If you know anything about me or my style of fishing, you probably don’t associate either with dropshot rigs. I built my reputation around giant swimbaits and super heavy tackle—but I knew that wasn’t going to cut it with 224 pro anglers all around me on the James River in Virginia. Every piece of cover was getting covered, so I had to figure out how to catch fish behind other anglers to conditioned fish.
In my last video I showed you how to set up and fish a Bubba Shot rig—a heavy, weedless combo meant for punching creature baits through heavy cover while maintaining the ability to get the bait back out. In this video I demonstrate a lighter adaptation of that rig with a worm—coming into this famous East Coast fishery with a little West Coast finesse.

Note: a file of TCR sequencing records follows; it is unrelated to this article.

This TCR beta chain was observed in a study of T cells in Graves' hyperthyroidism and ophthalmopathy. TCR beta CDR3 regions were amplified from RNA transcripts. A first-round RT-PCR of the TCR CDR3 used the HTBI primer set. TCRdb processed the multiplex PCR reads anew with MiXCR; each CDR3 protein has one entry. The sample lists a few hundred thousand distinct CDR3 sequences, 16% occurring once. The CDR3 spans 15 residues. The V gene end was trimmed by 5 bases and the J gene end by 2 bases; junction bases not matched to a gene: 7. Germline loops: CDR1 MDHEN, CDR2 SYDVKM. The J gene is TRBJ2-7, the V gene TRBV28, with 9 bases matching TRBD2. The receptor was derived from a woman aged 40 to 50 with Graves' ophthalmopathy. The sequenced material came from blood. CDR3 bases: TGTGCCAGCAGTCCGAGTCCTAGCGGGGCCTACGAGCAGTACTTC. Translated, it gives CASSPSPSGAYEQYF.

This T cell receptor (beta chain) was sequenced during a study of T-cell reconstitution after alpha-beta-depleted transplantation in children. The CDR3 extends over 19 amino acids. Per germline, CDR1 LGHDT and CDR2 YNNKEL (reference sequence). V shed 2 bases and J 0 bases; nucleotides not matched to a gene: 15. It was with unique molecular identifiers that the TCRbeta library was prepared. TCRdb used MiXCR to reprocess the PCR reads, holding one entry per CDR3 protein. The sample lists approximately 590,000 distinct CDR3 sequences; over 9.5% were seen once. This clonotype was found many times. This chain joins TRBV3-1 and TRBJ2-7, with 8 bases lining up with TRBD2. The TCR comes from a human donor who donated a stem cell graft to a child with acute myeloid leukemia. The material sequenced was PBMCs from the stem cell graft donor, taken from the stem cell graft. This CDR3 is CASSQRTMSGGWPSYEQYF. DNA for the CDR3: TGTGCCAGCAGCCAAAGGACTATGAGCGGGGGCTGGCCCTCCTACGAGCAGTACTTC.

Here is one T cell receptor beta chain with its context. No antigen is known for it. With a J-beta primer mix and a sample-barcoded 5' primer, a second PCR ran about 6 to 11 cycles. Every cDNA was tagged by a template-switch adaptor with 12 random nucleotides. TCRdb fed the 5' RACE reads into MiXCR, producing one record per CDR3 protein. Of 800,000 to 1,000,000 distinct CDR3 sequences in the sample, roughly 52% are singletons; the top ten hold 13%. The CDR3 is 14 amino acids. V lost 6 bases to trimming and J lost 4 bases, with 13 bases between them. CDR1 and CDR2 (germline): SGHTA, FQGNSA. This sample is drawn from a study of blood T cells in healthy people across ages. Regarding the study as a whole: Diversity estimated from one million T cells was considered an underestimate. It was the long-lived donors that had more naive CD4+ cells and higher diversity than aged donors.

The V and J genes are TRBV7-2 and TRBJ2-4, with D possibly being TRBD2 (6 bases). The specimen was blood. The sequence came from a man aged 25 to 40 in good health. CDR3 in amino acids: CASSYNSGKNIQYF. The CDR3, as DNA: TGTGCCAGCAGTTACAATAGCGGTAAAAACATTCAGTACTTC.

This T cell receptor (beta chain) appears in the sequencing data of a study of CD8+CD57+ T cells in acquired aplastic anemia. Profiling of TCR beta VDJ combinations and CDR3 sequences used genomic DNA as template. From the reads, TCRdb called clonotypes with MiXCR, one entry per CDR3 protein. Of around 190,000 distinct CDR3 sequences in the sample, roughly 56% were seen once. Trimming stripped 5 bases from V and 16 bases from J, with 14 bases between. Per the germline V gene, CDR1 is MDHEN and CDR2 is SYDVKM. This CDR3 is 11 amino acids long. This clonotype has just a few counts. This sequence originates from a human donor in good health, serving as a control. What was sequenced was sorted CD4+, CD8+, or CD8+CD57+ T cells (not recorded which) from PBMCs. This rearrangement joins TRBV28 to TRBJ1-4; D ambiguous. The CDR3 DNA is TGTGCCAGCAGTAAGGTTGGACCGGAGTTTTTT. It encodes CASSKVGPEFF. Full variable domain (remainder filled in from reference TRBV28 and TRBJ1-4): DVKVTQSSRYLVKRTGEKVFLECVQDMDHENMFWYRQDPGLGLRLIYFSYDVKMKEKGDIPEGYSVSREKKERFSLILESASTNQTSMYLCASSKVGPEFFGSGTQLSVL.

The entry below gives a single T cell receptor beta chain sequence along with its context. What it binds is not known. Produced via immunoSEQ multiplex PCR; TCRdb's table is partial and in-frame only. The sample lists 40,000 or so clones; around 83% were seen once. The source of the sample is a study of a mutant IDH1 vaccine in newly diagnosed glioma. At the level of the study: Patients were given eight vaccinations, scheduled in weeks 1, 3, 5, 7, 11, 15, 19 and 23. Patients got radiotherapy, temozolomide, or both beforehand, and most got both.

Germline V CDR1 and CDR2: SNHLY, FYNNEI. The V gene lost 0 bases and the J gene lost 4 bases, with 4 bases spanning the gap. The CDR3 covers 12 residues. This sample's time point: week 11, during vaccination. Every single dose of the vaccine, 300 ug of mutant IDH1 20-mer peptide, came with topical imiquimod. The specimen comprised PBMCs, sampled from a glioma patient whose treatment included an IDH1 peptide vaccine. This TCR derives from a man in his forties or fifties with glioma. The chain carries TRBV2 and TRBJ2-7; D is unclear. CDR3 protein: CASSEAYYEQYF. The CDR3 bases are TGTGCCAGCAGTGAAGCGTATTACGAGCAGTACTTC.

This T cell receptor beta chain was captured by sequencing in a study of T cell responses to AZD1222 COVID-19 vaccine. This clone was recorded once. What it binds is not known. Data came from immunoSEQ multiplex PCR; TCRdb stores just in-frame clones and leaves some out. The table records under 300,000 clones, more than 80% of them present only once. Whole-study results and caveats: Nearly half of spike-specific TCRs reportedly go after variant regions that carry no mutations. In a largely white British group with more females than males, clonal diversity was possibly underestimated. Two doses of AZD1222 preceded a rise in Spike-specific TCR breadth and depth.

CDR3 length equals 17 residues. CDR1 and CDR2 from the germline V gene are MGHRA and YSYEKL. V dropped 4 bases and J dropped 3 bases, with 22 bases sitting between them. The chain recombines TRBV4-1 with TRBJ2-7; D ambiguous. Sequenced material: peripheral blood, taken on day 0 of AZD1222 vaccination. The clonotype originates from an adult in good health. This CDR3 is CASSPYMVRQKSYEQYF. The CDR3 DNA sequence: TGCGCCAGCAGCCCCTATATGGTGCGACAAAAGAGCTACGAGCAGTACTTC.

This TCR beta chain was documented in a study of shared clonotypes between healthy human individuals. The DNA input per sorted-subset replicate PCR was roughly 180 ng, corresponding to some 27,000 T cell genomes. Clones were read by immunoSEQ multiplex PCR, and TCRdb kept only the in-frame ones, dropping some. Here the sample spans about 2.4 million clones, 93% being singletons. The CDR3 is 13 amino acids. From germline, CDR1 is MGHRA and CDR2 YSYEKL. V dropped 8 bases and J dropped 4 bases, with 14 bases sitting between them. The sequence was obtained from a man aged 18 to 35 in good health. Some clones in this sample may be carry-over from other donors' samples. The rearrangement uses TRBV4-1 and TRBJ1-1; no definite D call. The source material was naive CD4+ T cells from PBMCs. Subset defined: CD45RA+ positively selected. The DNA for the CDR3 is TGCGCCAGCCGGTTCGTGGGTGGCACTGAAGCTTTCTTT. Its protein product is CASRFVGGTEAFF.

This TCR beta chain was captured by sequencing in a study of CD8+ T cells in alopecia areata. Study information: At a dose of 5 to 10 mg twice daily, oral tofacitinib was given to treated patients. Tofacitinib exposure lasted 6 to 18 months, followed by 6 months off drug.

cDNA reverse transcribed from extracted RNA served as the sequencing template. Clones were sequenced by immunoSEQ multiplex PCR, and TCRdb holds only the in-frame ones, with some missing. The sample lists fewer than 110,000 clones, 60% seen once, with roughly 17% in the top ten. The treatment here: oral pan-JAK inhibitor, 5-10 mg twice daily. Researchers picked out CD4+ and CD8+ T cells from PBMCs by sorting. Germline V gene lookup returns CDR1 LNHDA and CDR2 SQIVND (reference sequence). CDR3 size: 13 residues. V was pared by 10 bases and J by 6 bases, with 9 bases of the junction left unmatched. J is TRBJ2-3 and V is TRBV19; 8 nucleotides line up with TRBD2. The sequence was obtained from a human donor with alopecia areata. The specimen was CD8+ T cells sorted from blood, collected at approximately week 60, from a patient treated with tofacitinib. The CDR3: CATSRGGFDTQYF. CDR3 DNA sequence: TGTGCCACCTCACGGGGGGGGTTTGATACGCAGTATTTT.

When you hear words like “finesse” and “dropshot,” you’re probably imagining spinning rods and 6- or 8-pound test. Well, there was a shift in my fishing a long time ago, and I decided I’d rather not get bit than get bit and lose the fish that really count. For the barnacle-covered James River, I was running 50-pound braid to a 20-pound fluorocarbon leader on a heavy baitcast rod.
With a ½-ounce dropshot weight and a weedless wide-gap hook, I ran a large purple worm through the nose and sent it into heavy cover. Often, instead of hopping or twitching it back like you would a Texas or Wacky rig, I just let it sit there on a tight line. There’s such a thing as overworking a bait, and that worm will wiggle really seductively in the current without any help. When a fish does grab, I try hard to avoid throwing a monster bass pro hookset with this rig. Instead, it’s better to simply lift and reel.
This might not seem like the big bass dreams tackle, but watch the video and you’ll see Riley boat an 8-pound, 8-ounce beast on this same rig. Check it out.